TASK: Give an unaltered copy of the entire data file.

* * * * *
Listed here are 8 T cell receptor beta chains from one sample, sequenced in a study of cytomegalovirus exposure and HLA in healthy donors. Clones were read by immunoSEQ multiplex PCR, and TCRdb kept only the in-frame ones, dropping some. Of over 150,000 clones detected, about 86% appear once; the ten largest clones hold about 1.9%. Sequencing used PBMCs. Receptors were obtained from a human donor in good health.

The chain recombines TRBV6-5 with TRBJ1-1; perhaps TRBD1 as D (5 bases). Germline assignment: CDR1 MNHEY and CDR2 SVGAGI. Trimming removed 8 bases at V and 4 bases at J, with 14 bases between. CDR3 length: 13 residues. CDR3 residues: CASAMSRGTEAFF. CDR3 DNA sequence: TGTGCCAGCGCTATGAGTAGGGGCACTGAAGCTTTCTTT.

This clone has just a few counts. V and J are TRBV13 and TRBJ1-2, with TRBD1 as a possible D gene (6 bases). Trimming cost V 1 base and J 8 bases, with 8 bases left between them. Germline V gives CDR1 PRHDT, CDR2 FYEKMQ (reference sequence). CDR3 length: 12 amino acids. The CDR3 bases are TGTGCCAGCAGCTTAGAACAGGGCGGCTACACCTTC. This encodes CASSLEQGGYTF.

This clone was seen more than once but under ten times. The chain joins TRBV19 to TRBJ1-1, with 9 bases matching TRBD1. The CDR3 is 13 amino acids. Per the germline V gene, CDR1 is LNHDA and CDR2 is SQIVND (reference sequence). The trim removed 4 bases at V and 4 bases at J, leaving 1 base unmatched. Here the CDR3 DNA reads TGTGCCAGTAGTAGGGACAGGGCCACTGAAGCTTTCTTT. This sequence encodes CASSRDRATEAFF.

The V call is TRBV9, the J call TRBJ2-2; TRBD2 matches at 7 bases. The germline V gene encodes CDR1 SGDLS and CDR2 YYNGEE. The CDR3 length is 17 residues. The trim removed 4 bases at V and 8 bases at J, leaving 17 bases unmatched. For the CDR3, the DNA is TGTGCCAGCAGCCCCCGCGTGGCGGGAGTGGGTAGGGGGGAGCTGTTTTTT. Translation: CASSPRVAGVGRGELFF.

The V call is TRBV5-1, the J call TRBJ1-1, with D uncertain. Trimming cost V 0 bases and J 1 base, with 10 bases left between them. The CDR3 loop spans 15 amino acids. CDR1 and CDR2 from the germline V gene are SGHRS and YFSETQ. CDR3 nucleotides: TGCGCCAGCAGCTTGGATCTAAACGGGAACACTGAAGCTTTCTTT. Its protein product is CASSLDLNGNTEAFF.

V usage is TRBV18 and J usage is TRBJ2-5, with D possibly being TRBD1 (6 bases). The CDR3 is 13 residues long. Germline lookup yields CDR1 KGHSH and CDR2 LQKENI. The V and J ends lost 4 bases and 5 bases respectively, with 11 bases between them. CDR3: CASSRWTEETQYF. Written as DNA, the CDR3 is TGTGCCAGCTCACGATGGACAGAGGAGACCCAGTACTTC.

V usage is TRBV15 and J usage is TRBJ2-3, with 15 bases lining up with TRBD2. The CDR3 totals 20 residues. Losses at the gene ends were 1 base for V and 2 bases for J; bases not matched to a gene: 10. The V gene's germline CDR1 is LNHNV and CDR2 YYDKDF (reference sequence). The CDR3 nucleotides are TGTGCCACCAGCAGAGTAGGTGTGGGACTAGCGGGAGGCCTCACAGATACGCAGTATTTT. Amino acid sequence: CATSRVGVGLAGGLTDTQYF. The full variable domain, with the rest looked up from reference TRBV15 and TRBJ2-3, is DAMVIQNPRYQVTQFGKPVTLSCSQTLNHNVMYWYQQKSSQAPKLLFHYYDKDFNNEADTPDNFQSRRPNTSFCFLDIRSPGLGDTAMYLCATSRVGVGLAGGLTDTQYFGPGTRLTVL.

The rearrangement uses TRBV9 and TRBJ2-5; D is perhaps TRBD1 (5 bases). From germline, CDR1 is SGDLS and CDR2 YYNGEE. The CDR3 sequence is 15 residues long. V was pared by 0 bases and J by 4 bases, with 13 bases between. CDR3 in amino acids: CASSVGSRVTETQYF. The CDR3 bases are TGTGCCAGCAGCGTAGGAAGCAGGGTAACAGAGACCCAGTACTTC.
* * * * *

Listed here are 8 T cell receptor beta chains from one sample, sequenced in a study of cytomegalovirus exposure and HLA in healthy donors. Clones were read by immunoSEQ multiplex PCR, and TCRdb kept only the in-frame ones, dropping some. Of over 150,000 clones detected, about 86% appear once; the ten largest clones hold about 1.9%. Sequencing used PBMCs. Receptors were obtained from a human donor in good health.

The chain recombines TRBV6-5 with TRBJ1-1; perhaps TRBD1 as D (5 bases). Germline assignment: CDR1 MNHEY and CDR2 SVGAGI. Trimming removed 8 bases at V and 4 bases at J, with 14 bases between. CDR3 length: 13 residues. CDR3 residues: CASAMSRGTEAFF. CDR3 DNA sequence: TGTGCCAGCGCTATGAGTAGGGGCACTGAAGCTTTCTTT.

This clone has just a few counts. V and J are TRBV13 and TRBJ1-2, with TRBD1 as a possible D gene (6 bases). Trimming cost V 1 base and J 8 bases, with 8 bases left between them. Germline V gives CDR1 PRHDT, CDR2 FYEKMQ (reference sequence). CDR3 length: 12 amino acids. The CDR3 bases are TGTGCCAGCAGCTTAGAACAGGGCGGCTACACCTTC. This encodes CASSLEQGGYTF.

This clone was seen more than once but under ten times. The chain joins TRBV19 to TRBJ1-1, with 9 bases matching TRBD1. The CDR3 is 13 amino acids. Per the germline V gene, CDR1 is LNHDA and CDR2 is SQIVND (reference sequence). The trim removed 4 bases at V and 4 bases at J, leaving 1 base unmatched. Here the CDR3 DNA reads TGTGCCAGTAGTAGGGACAGGGCCACTGAAGCTTTCTTT. This sequence encodes CASSRDRATEAFF.

The V call is TRBV9, the J call TRBJ2-2; TRBD2 matches at 7 bases. The germline V gene encodes CDR1 SGDLS and CDR2 YYNGEE. The CDR3 length is 17 residues. The trim removed 4 bases at V and 8 bases at J, leaving 17 bases unmatched. For the CDR3, the DNA is TGTGCCAGCAGCCCCCGCGTGGCGGGAGTGGGTAGGGGGGAGCTGTTTTTT. Translation: CASSPRVAGVGRGELFF.

The V call is TRBV5-1, the J call TRBJ1-1, with D uncertain. Trimming cost V 0 bases and J 1 base, with 10 bases left between them. The CDR3 loop spans 15 amino acids. CDR1 and CDR2 from the germline V gene are SGHRS and YFSETQ. CDR3 nucleotides: TGCGCCAGCAGCTTGGATCTAAACGGGAACACTGAAGCTTTCTTT. Its protein product is CASSLDLNGNTEAFF.

V usage is TRBV18 and J usage is TRBJ2-5, with D possibly being TRBD1 (6 bases). The CDR3 is 13 residues long. Germline lookup yields CDR1 KGHSH and CDR2 LQKENI. The V and J ends lost 4 bases and 5 bases respectively, with 11 bases between them. CDR3: CASSRWTEETQYF. Written as DNA, the CDR3 is TGTGCCAGCTCACGATGGACAGAGGAGACCCAGTACTTC.

V usage is TRBV15 and J usage is TRBJ2-3, with 15 bases lining up with TRBD2. The CDR3 totals 20 residues. Losses at the gene ends were 1 base for V and 2 bases for J; bases not matched to a gene: 10. The V gene's germline CDR1 is LNHNV and CDR2 YYDKDF (reference sequence). The CDR3 nucleotides are TGTGCCACCAGCAGAGTAGGTGTGGGACTAGCGGGAGGCCTCACAGATACGCAGTATTTT. Amino acid sequence: CATSRVGVGLAGGLTDTQYF. The full variable domain, with the rest looked up from reference TRBV15 and TRBJ2-3, is DAMVIQNPRYQVTQFGKPVTLSCSQTLNHNVMYWYQQKSSQAPKLLFHYYDKDFNNEADTPDNFQSRRPNTSFCFLDIRSPGLGDTAMYLCATSRVGVGLAGGLTDTQYFGPGTRLTVL.

The rearrangement uses TRBV9 and TRBJ2-5; D is perhaps TRBD1 (5 bases). From germline, CDR1 is SGDLS and CDR2 YYNGEE. The CDR3 sequence is 15 residues long. V was pared by 0 bases and J by 4 bases, with 13 bases between. CDR3 in amino acids: CASSVGSRVTETQYF. The CDR3 bases are TGTGCCAGCAGCGTAGGAAGCAGGGTAACAGAGACCCAGTACTTC.